British Muslim Moazzam Begg spent two years detained in Guantanamo Bay before being released without charge. For the first time and in great detail, Begg tells his story to filmmaker Ashish Ghadiali.
The story of Moazzam Begg is an interesting one, and as the documentary unfolds, the parallels between Begg’s life and the lives of Muslims around the world become clear. What does not become clear however, is how this articulate, smart, outspoken and charming figure could not see that his actions and movements have led to a light being shone upon him, and just how he is rather emotionless about the ordeal he talks about throughout the film.
Begg begins his story with a familiar tale; one of a second generation English Pakistani man trying to find where he belongs in the world. Is he British? Pakistani? Muslim? Asian? This topic has been covered numerous times in cinema over the years – a particular standout being La Haine – but what we have not seen before is a man believing all his questions are answered through Islam, and his choice to travel to some of the most dangerous areas of the world.
What becomes clear throughout The Confession: Living the War on Terror, is how smart and self censored Begg appears to be. There is very little emotion from this central interviewee as he tells his story about mistreatment and detention for what he believes to be his faith and the way he looks. As well as this, it seems as though Begg is telling only one side of the story, and while this may be his story, he gets off rather lightly from filmmaker Ashish Ghadiali, who seems sceptical once or twice, but never really pushes any line of questioning.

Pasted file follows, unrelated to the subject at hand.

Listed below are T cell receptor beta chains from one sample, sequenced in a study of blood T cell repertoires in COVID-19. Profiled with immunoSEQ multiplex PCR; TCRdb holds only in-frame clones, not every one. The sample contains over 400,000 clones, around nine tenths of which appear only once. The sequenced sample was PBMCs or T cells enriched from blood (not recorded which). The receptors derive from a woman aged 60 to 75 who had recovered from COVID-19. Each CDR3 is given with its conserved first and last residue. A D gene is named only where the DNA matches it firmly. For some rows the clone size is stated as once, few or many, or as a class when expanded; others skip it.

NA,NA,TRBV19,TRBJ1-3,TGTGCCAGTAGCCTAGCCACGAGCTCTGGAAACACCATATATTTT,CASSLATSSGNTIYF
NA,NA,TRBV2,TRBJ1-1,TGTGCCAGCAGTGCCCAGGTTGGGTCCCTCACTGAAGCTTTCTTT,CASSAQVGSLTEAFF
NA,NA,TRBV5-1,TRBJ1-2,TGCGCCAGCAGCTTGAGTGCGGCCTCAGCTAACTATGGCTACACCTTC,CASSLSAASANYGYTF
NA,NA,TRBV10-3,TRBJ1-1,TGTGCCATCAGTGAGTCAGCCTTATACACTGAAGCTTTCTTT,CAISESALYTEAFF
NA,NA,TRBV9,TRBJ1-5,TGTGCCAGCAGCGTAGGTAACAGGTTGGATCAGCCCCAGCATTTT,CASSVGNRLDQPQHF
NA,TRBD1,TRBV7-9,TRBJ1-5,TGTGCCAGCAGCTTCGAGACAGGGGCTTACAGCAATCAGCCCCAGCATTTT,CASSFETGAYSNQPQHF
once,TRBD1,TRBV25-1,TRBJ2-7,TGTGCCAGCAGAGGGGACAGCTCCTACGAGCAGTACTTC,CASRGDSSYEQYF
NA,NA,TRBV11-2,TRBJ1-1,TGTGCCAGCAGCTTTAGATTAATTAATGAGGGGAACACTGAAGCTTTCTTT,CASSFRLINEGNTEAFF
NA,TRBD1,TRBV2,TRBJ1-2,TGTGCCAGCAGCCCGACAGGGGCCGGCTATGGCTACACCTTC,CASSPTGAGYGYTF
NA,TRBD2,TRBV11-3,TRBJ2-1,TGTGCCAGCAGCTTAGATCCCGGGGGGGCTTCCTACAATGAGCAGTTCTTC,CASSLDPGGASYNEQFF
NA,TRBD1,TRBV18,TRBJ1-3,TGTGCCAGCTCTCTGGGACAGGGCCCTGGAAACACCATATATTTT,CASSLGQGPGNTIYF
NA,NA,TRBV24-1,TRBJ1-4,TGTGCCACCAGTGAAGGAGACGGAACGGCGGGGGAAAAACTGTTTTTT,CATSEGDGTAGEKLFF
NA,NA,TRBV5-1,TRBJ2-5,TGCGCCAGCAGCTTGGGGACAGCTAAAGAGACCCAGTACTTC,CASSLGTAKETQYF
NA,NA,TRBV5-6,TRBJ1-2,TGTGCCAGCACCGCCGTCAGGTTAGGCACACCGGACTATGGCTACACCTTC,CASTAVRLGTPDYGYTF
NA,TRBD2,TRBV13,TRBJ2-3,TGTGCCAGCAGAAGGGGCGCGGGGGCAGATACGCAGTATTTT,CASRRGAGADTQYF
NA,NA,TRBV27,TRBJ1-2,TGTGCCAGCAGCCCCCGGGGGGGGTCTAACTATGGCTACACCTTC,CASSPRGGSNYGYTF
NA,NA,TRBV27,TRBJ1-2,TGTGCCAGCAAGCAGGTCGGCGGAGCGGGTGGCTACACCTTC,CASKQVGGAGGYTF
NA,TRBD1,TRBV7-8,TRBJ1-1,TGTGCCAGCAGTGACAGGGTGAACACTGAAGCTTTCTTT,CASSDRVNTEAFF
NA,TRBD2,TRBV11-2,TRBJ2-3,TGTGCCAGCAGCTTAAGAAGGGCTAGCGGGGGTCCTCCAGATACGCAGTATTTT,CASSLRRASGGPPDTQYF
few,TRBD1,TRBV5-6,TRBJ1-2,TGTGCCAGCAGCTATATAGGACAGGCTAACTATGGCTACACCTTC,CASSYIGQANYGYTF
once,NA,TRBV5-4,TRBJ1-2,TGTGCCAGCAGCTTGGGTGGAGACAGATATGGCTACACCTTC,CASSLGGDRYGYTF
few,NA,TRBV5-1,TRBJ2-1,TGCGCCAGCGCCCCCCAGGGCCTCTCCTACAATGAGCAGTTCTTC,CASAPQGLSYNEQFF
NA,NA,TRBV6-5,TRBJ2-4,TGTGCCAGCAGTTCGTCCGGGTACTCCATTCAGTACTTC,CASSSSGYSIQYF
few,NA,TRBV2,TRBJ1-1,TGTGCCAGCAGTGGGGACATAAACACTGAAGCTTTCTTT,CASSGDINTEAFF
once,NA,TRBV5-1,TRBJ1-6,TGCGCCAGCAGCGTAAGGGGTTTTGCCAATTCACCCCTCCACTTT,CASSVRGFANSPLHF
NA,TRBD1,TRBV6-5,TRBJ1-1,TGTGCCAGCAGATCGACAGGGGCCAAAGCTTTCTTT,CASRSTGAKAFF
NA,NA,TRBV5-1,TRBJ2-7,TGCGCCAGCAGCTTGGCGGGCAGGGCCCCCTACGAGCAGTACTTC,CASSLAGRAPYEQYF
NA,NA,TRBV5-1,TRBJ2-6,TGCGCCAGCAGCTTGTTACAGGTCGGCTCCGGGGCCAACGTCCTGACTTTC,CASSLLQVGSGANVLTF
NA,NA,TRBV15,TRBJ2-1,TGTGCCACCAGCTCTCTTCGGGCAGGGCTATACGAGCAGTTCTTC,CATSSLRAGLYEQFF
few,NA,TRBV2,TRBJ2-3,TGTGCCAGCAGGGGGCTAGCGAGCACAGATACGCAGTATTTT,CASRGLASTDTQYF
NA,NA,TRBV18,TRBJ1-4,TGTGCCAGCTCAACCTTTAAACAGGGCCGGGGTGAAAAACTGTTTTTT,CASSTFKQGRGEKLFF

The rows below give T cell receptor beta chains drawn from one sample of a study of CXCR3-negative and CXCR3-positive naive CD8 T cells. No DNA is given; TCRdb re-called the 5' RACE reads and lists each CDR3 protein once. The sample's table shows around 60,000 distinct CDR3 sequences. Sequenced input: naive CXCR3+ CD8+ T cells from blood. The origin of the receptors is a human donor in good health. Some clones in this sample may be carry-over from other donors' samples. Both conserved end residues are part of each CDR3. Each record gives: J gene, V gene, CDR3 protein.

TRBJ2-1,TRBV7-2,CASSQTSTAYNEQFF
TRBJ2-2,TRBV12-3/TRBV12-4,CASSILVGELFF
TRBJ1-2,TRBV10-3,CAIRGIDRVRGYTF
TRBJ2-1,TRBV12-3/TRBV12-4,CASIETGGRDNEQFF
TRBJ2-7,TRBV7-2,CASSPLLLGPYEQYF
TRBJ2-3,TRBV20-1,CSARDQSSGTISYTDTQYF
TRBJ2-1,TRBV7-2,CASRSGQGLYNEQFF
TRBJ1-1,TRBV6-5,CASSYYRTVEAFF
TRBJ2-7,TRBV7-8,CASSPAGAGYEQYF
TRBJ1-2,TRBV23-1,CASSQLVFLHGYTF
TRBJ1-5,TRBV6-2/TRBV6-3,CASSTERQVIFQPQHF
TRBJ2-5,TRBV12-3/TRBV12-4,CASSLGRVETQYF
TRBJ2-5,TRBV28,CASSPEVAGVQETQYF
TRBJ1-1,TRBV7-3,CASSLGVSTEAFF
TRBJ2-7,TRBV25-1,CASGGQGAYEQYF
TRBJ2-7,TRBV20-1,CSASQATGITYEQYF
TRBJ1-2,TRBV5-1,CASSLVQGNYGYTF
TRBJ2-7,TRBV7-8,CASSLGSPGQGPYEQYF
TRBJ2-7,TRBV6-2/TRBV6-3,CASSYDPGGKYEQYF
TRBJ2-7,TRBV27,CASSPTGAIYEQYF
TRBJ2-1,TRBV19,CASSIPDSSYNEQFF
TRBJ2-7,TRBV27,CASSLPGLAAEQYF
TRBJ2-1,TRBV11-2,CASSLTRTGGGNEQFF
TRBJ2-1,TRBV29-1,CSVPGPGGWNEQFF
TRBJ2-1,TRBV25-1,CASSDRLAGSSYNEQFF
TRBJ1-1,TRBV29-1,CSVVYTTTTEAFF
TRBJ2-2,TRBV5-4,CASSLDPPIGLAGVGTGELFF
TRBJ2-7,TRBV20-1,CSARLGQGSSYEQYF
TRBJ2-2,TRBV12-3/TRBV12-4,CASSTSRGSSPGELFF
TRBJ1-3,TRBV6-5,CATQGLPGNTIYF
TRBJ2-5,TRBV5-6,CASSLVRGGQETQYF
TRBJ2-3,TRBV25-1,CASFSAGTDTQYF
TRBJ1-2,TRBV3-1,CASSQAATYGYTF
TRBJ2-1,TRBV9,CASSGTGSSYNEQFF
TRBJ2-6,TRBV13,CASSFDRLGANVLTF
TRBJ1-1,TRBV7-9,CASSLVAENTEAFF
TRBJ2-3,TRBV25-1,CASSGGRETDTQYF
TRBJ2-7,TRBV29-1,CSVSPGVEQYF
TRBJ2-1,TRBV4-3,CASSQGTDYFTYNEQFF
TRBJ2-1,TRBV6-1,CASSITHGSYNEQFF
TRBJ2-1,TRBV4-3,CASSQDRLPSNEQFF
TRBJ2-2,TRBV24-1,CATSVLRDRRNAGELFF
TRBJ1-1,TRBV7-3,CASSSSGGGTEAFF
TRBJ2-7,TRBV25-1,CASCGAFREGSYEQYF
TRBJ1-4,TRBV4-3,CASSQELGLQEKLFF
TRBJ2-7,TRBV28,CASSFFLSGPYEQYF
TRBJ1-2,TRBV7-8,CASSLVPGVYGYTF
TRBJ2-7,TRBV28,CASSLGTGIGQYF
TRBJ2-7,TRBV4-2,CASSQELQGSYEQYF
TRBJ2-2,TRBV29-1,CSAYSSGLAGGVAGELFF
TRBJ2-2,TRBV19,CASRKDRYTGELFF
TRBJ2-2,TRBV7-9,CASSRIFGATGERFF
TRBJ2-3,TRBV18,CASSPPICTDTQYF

There are interesting questions raised about choices made by Western powers in the past, and how these choices have influenced not only the West but the Middle East as well, but these are never truly answered – other than by Begg – so there are times when the film feels unsatisfying; there is only one side of the story here, not an engaging and rounded discussion. As well as this, there are times when the film is badly paced at times, and the thread that holds the film together often seems to disappear completely.
In all, Moazzam Begg is an interesting interviewee, but it seems that director Ashish Ghadiali often lets him away too lightly with his line of questioning. There are some interesting issues raised throughout the film, but without a rounded discussion, the audience never gets what feels close to the real story.